Good golly it’s cauli

October 23, 2010

I have shared my love of cauliflower with you not so long ago, but last week I discovered a new way to express my undying adoration, in the form of cauliflower soup.

After the pickled pear sensation that came via Skye Gyngell’s book to accompany her cauli soup, I decided to follow her lead. Ms G, as is her wont, does a funky glam makeover of a basic cauliflower soup, adding gorgonzola and creme fraiche and the relish. Looks amazing and I’m sure tastes incredible. But as I am an old hag of simple tastes, I did it without the bling – and the cauli did its magical flavour trick once again.

From almost no ingredients at all came the most deliciously creamy, nutty, rich and silky soup. I am totally hooked. I added a tiny bit of leftover seeni sambol (as mentioned here), but the pickled pear relish would work perfectly of course, or just nothing at all.  (And for those of us who might be trying to stave off the inevitable end-of-year gluttony bulge this soup must be a total winner because it’s so rich and satisfying, but as I find all calorie talk about as interesting as conversation about real estate or mobile phone plans, let’s never speak of it again.)

Anyway. Here tis. Tell me if you make it and if it’s as good as I think, or whether I have gone cauli crazy.

Cauliflower soup

  • 1 tablespoon butter
  • olive oil
  • 2 small onions, diced
  • 1 medium head of cauliflower broken into small florets
  • 4 sprigs thyme
  • 2 bay leaves
  • 1litre chicken or vegetable stock
  • Salt & pepper
  1. Heat the butter with a good glug of olive oil. When the butter starts to foam, add the onions and sauté over low heat for a few minutes until soft.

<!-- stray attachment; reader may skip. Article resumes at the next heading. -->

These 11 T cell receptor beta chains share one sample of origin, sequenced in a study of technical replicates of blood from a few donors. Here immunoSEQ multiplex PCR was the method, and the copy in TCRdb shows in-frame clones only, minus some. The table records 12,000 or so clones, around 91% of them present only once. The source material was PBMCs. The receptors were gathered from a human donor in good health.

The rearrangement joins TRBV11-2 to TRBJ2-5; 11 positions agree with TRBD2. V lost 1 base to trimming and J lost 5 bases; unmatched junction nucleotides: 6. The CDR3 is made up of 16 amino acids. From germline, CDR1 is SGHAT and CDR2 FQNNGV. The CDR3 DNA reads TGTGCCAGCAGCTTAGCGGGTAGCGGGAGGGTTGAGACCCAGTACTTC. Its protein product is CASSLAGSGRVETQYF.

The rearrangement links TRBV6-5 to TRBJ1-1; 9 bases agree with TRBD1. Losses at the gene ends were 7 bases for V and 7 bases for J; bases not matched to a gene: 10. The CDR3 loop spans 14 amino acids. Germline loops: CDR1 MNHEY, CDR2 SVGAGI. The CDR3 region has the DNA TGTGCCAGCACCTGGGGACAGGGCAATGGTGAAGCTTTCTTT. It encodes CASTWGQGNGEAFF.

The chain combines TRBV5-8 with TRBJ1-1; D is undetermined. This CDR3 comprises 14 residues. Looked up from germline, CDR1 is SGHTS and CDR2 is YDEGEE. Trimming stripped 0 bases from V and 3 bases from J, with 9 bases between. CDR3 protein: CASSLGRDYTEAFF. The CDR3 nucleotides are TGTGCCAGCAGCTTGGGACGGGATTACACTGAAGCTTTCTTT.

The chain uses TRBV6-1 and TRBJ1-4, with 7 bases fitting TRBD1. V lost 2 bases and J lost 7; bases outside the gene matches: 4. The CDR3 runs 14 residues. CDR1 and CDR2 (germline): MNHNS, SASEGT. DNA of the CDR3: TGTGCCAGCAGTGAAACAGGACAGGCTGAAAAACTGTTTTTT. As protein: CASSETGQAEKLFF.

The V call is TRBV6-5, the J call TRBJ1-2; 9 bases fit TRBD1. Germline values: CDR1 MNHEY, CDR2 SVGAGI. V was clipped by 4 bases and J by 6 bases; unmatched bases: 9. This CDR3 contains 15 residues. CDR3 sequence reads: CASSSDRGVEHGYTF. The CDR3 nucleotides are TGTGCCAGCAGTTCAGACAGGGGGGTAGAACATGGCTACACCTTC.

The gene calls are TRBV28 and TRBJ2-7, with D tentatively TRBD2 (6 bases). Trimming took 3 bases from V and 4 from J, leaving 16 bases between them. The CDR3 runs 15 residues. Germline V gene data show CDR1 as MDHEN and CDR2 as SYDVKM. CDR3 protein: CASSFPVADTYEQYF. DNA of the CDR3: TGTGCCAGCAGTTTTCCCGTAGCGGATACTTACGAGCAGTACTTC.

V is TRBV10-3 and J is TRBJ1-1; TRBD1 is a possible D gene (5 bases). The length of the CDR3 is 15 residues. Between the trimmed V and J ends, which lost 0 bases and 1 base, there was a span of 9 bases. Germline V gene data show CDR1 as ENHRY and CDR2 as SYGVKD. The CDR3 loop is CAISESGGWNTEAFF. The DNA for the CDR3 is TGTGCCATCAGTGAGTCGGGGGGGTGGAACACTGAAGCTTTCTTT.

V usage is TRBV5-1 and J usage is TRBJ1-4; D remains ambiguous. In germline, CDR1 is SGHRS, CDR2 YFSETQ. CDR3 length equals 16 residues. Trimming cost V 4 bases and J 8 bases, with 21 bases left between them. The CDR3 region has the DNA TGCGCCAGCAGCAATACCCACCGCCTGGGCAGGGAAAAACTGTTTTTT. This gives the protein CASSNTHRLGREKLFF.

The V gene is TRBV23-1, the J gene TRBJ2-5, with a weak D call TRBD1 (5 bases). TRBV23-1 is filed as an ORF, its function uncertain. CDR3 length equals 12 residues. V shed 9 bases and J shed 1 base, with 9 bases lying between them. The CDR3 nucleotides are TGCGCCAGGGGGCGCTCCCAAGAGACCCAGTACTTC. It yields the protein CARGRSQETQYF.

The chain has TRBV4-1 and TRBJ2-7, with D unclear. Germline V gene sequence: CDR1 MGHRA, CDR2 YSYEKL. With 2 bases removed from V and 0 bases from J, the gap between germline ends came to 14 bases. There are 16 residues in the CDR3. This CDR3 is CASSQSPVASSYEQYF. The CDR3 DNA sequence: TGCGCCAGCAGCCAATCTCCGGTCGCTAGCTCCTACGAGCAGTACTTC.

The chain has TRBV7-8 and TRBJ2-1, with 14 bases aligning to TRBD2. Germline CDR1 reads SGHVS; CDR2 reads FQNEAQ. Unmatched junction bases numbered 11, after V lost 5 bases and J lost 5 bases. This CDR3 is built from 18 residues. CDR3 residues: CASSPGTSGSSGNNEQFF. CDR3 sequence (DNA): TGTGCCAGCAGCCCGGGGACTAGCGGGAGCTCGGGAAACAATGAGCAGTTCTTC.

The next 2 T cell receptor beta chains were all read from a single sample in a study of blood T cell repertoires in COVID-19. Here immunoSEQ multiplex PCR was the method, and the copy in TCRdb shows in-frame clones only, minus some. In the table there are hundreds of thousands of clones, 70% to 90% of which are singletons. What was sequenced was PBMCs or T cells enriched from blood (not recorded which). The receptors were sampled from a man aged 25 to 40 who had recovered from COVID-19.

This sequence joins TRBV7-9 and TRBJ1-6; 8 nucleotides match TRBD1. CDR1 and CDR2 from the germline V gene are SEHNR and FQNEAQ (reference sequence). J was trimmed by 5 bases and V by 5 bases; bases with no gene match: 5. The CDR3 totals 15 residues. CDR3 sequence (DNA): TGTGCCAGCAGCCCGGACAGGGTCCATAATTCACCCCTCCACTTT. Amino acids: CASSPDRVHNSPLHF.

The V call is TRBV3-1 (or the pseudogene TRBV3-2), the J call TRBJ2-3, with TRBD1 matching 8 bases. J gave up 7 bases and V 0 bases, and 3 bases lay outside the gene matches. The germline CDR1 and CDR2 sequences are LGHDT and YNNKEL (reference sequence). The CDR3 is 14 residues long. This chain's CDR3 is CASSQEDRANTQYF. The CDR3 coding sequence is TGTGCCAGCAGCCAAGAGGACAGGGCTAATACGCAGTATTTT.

2. Turn up the heat, add cauliflower and sauté for about10 to 15 minutes, turning regularly so it has a chance to turn golden all over.
  3. Add the stock and herbs, then turn down the heat and simmer cauliflower until very soft.
  4. When cauliflower is falling apart, puree the soup with a stick blender or in batches in a food processor till thick and creamy.
  5. Season with sea salt & pepper.



  1. Sounds gorgeous, I do love cauliflower soup. But the best one I have had, and have reproduced satisfactorily at home, has lots of parmesan stirred into it at the end of cooking, and then topped with a parmesan crisp, which you make by putting little heaps of grated parmesan on a baking tray (lined with baking paper) in a hit oven until they have melted, and then allow to cool. I had this in a case in Queanbeyan and have made it several times since!

  2. I make the Gordon Ramsay one and we usually drizzle a little truffle oil over the top which adds an interesting earthy depth to the soup. And sometimes add a few seared scallops as well. Cauli really seems to have come back into fashion and I’m roasting a lot these days as well.

  3. Yum, and what’s the cunning little garnish Charlotte?

  4. Whoa Nelly, you gals are right up there with Ms G in the bling department! Parmesan crisps, no less. And truffle oil and scallops! Holy cannoli – sounds unbelievably good. Louise I am so with you about roasting. I have become quite obsessed with it.

    Empress, the garnish is the neverending seeni sambol brought home from Kammadhenu a couple of weeks ago. I am shoving it in everything!

  5. OK – I’ve made this twice, to make sure my taste-buds weren’t fooling me the first time. They weren’t – it’s fantastic. Now, I’ve made cauli soup before and wasn’t that much impressed, but I think the browning of the cauli in butter and oil is the trick that makes it sooo smooth and gorgeous – so much so that even Mr Fussy asks for more!

    • Oh fab Glenda! It is quite amazing isn’t it, what the browning does to the flavour. I am still surprised by it.

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